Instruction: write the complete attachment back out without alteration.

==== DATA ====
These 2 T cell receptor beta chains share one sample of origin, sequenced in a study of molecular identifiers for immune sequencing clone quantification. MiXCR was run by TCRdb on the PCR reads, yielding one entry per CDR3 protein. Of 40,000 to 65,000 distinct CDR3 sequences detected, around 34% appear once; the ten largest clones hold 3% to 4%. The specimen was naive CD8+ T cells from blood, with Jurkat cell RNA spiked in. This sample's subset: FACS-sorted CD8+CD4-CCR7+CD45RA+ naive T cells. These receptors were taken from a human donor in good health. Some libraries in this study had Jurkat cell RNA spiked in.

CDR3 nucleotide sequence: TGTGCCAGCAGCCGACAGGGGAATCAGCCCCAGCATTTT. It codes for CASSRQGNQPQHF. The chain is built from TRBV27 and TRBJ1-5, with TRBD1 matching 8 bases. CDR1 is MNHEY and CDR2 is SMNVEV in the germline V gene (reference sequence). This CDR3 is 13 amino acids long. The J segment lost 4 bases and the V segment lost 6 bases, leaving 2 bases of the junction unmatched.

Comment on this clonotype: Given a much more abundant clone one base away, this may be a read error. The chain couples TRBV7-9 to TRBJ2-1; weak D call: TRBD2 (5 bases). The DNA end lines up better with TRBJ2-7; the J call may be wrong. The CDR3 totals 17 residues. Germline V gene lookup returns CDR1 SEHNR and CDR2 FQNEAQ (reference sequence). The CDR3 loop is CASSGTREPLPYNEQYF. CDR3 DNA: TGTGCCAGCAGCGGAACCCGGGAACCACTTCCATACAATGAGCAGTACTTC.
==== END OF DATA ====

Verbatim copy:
These 2 T cell receptor beta chains share one sample of origin, sequenced in a study of molecular identifiers for immune sequencing clone quantification. MiXCR was run by TCRdb on the PCR reads, yielding one entry per CDR3 protein. Of 40,000 to 65,000 distinct CDR3 sequences detected, around 34% appear once; the ten largest clones hold 3% to 4%. The specimen was naive CD8+ T cells from blood, with Jurkat cell RNA spiked in. This sample's subset: FACS-sorted CD8+CD4-CCR7+CD45RA+ naive T cells. These receptors were taken from a human donor in good health. Some libraries in this study had Jurkat cell RNA spiked in.

CDR3 nucleotide sequence: TGTGCCAGCAGCCGACAGGGGAATCAGCCCCAGCATTTT. It codes for CASSRQGNQPQHF. The chain is built from TRBV27 and TRBJ1-5, with TRBD1 matching 8 bases. CDR1 is MNHEY and CDR2 is SMNVEV in the germline V gene (reference sequence). This CDR3 is 13 amino acids long. The J segment lost 4 bases and the V segment lost 6 bases, leaving 2 bases of the junction unmatched.

Comment on this clonotype: Given a much more abundant clone one base away, this may be a read error. The chain couples TRBV7-9 to TRBJ2-1; weak D call: TRBD2 (5 bases). The DNA end lines up better with TRBJ2-7; the J call may be wrong. The CDR3 totals 17 residues. Germline V gene lookup returns CDR1 SEHNR and CDR2 FQNEAQ (reference sequence). The CDR3 loop is CASSGTREPLPYNEQYF. CDR3 DNA: TGTGCCAGCAGCGGAACCCGGGAACCACTTCCATACAATGAGCAGTACTTC.